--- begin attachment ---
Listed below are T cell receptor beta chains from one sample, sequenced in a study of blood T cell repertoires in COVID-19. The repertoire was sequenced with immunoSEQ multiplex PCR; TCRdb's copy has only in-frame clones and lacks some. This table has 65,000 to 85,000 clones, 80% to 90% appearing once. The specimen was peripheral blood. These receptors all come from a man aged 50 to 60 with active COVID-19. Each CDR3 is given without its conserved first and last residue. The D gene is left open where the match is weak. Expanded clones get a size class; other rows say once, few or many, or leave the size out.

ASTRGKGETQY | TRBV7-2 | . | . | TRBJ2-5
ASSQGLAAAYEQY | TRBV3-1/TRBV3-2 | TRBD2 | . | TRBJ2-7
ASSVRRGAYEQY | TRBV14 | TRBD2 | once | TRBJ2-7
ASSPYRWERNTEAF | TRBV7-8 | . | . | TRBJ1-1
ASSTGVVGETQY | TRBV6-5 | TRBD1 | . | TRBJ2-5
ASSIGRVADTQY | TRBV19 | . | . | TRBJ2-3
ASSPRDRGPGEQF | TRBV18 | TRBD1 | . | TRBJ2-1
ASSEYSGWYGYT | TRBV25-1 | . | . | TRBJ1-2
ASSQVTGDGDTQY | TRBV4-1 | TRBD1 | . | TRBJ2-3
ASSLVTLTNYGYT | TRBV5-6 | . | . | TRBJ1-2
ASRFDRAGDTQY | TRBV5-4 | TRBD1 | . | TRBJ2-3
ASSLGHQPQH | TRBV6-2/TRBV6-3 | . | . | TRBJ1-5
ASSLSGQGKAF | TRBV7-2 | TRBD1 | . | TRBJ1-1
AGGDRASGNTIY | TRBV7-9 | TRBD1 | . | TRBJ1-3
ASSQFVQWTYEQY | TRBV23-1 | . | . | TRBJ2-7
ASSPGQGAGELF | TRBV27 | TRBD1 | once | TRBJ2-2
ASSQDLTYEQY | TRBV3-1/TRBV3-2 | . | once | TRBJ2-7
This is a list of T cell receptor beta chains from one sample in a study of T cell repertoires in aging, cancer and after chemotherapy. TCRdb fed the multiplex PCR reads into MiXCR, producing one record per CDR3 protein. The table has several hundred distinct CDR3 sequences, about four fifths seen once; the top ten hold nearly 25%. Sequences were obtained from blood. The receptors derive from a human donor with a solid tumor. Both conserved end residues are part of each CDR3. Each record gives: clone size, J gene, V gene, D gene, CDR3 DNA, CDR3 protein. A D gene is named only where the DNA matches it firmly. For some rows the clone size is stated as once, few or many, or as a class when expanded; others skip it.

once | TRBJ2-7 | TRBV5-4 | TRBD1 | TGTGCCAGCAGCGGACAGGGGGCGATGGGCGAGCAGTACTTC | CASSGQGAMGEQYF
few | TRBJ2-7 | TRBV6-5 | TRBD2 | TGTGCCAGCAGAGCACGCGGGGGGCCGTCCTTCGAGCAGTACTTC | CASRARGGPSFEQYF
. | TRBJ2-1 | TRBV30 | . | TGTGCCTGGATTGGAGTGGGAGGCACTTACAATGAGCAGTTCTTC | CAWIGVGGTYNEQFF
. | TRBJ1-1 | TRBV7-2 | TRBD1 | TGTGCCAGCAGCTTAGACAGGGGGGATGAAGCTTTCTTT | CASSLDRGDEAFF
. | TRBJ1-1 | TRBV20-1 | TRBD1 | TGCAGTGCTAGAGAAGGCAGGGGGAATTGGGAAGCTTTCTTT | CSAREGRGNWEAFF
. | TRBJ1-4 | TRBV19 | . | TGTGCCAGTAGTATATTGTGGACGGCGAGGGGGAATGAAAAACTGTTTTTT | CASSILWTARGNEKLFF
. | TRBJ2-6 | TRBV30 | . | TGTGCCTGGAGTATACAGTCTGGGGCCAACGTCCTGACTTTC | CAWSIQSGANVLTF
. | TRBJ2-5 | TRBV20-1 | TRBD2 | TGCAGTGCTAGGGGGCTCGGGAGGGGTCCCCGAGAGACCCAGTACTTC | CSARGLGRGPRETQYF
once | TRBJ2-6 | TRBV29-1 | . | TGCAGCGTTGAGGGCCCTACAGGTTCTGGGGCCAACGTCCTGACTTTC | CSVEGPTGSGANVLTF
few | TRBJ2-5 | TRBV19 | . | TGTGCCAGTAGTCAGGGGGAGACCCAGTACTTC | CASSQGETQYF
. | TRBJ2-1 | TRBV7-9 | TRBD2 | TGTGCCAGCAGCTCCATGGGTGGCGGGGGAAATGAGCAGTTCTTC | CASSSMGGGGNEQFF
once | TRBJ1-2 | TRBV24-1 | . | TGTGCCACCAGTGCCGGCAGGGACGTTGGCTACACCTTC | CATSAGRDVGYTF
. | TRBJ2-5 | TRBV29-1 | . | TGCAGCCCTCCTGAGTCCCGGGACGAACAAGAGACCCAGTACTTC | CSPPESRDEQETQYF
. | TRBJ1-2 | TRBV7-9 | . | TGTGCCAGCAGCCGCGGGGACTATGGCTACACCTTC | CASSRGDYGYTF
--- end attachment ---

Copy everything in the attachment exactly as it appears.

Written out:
Listed below are T cell receptor beta chains from one sample, sequenced in a study of blood T cell repertoires in COVID-19. The repertoire was sequenced with immunoSEQ multiplex PCR; TCRdb's copy has only in-frame clones and lacks some. This table has 65,000 to 85,000 clones, 80% to 90% appearing once. The specimen was peripheral blood. These receptors all come from a man aged 50 to 60 with active COVID-19. Each CDR3 is given without its conserved first and last residue. The D gene is left open where the match is weak. Expanded clones get a size class; other rows say once, few or many, or leave the size out.

ASTRGKGETQY | TRBV7-2 | . | . | TRBJ2-5
ASSQGLAAAYEQY | TRBV3-1/TRBV3-2 | TRBD2 | . | TRBJ2-7
ASSVRRGAYEQY | TRBV14 | TRBD2 | once | TRBJ2-7
ASSPYRWERNTEAF | TRBV7-8 | . | . | TRBJ1-1
ASSTGVVGETQY | TRBV6-5 | TRBD1 | . | TRBJ2-5
ASSIGRVADTQY | TRBV19 | . | . | TRBJ2-3
ASSPRDRGPGEQF | TRBV18 | TRBD1 | . | TRBJ2-1
ASSEYSGWYGYT | TRBV25-1 | . | . | TRBJ1-2
ASSQVTGDGDTQY | TRBV4-1 | TRBD1 | . | TRBJ2-3
ASSLVTLTNYGYT | TRBV5-6 | . | . | TRBJ1-2
ASRFDRAGDTQY | TRBV5-4 | TRBD1 | . | TRBJ2-3
ASSLGHQPQH | TRBV6-2/TRBV6-3 | . | . | TRBJ1-5
ASSLSGQGKAF | TRBV7-2 | TRBD1 | . | TRBJ1-1
AGGDRASGNTIY | TRBV7-9 | TRBD1 | . | TRBJ1-3
ASSQFVQWTYEQY | TRBV23-1 | . | . | TRBJ2-7
ASSPGQGAGELF | TRBV27 | TRBD1 | once | TRBJ2-2
ASSQDLTYEQY | TRBV3-1/TRBV3-2 | . | once | TRBJ2-7
This is a list of T cell receptor beta chains from one sample in a study of T cell repertoires in aging, cancer and after chemotherapy. TCRdb fed the multiplex PCR reads into MiXCR, producing one record per CDR3 protein. The table has several hundred distinct CDR3 sequences, about four fifths seen once; the top ten hold nearly 25%. Sequences were obtained from blood. The receptors derive from a human donor with a solid tumor. Both conserved end residues are part of each CDR3. Each record gives: clone size, J gene, V gene, D gene, CDR3 DNA, CDR3 protein. A D gene is named only where the DNA matches it firmly. For some rows the clone size is stated as once, few or many, or as a class when expanded; others skip it.

once | TRBJ2-7 | TRBV5-4 | TRBD1 | TGTGCCAGCAGCGGACAGGGGGCGATGGGCGAGCAGTACTTC | CASSGQGAMGEQYF
few | TRBJ2-7 | TRBV6-5 | TRBD2 | TGTGCCAGCAGAGCACGCGGGGGGCCGTCCTTCGAGCAGTACTTC | CASRARGGPSFEQYF
. | TRBJ2-1 | TRBV30 | . | TGTGCCTGGATTGGAGTGGGAGGCACTTACAATGAGCAGTTCTTC | CAWIGVGGTYNEQFF
. | TRBJ1-1 | TRBV7-2 | TRBD1 | TGTGCCAGCAGCTTAGACAGGGGGGATGAAGCTTTCTTT | CASSLDRGDEAFF
. | TRBJ1-1 | TRBV20-1 | TRBD1 | TGCAGTGCTAGAGAAGGCAGGGGGAATTGGGAAGCTTTCTTT | CSAREGRGNWEAFF
. | TRBJ1-4 | TRBV19 | . | TGTGCCAGTAGTATATTGTGGACGGCGAGGGGGAATGAAAAACTGTTTTTT | CASSILWTARGNEKLFF
. | TRBJ2-6 | TRBV30 | . | TGTGCCTGGAGTATACAGTCTGGGGCCAACGTCCTGACTTTC | CAWSIQSGANVLTF
. | TRBJ2-5 | TRBV20-1 | TRBD2 | TGCAGTGCTAGGGGGCTCGGGAGGGGTCCCCGAGAGACCCAGTACTTC | CSARGLGRGPRETQYF
once | TRBJ2-6 | TRBV29-1 | . | TGCAGCGTTGAGGGCCCTACAGGTTCTGGGGCCAACGTCCTGACTTTC | CSVEGPTGSGANVLTF
few | TRBJ2-5 | TRBV19 | . | TGTGCCAGTAGTCAGGGGGAGACCCAGTACTTC | CASSQGETQYF
. | TRBJ2-1 | TRBV7-9 | TRBD2 | TGTGCCAGCAGCTCCATGGGTGGCGGGGGAAATGAGCAGTTCTTC | CASSSMGGGGNEQFF
once | TRBJ1-2 | TRBV24-1 | . | TGTGCCACCAGTGCCGGCAGGGACGTTGGCTACACCTTC | CATSAGRDVGYTF
. | TRBJ2-5 | TRBV29-1 | . | TGCAGCCCTCCTGAGTCCCGGGACGAACAAGAGACCCAGTACTTC | CSPPESRDEQETQYF
. | TRBJ1-2 | TRBV7-9 | . | TGTGCCAGCAGCCGCGGGGACTATGGCTACACCTTC | CASSRGDYGYTF